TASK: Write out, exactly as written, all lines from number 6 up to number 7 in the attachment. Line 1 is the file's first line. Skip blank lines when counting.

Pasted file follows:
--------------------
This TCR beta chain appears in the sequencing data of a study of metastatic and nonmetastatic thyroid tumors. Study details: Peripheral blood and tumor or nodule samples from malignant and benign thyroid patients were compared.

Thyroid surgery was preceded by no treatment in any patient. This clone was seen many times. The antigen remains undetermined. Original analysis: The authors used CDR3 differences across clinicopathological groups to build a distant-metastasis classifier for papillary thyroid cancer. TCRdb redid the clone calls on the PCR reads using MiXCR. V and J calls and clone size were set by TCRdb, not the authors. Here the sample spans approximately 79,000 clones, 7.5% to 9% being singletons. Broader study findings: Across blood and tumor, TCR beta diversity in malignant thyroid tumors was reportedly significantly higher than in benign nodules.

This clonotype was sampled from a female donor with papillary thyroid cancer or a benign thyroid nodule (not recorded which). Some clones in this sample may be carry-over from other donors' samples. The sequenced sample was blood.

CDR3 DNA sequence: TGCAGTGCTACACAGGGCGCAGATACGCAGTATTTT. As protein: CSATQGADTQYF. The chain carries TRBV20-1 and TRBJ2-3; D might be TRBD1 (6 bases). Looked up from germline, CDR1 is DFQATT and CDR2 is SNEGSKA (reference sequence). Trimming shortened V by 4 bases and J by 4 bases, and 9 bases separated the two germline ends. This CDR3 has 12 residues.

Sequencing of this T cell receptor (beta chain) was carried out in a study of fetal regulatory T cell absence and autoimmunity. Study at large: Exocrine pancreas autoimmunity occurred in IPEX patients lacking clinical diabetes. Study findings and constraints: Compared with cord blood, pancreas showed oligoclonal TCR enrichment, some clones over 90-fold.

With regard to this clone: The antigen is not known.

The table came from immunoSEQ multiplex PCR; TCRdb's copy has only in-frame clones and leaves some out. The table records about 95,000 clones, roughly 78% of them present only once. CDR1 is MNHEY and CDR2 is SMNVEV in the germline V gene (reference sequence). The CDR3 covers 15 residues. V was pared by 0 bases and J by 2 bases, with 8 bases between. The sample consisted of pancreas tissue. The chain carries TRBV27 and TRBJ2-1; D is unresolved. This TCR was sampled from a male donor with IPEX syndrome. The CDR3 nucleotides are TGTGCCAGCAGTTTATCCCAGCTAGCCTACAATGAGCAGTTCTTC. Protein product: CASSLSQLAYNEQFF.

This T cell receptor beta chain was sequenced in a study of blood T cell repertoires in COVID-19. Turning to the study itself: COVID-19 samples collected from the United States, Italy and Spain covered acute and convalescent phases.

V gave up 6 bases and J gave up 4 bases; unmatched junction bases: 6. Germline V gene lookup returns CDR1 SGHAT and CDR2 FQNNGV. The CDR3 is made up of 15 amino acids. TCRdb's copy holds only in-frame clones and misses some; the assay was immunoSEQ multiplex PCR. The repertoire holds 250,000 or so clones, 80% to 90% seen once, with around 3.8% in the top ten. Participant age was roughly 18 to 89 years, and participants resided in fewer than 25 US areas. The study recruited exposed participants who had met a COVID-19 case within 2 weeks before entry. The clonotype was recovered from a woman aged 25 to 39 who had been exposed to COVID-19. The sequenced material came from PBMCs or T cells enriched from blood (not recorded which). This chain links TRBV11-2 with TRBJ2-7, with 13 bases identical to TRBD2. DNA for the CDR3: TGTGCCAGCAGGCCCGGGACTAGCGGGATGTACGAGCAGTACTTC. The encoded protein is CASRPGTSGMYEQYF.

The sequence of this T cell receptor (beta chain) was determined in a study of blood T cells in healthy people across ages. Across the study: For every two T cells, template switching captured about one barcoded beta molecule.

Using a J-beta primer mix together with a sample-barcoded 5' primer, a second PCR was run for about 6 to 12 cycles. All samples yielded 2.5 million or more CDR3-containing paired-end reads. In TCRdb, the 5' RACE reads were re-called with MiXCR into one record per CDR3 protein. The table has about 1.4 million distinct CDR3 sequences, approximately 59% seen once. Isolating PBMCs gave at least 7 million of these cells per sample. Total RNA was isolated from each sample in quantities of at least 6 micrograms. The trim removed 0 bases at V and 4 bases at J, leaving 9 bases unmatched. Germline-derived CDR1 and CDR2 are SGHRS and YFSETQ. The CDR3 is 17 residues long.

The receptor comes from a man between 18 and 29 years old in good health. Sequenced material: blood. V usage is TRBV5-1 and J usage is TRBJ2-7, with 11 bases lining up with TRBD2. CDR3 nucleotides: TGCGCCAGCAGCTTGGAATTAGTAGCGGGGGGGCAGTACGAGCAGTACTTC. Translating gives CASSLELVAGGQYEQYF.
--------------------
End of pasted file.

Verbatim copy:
With regard to this clone: The antigen is not known.

The table came from immunoSEQ multiplex PCR; TCRdb's copy has only in-frame clones and leaves some out. The table records about 95,000 clones, roughly 78% of them present only once. CDR1 is MNHEY and CDR2 is SMNVEV in the germline V gene (reference sequence). The CDR3 covers 15 residues. V was pared by 0 bases and J by 2 bases, with 8 bases between. The sample consisted of pancreas tissue. The chain carries TRBV27 and TRBJ2-1; D is unresolved. This TCR was sampled from a male donor with IPEX syndrome. The CDR3 nucleotides are TGTGCCAGCAGTTTATCCCAGCTAGCCTACAATGAGCAGTTCTTC. Protein product: CASSLSQLAYNEQFF.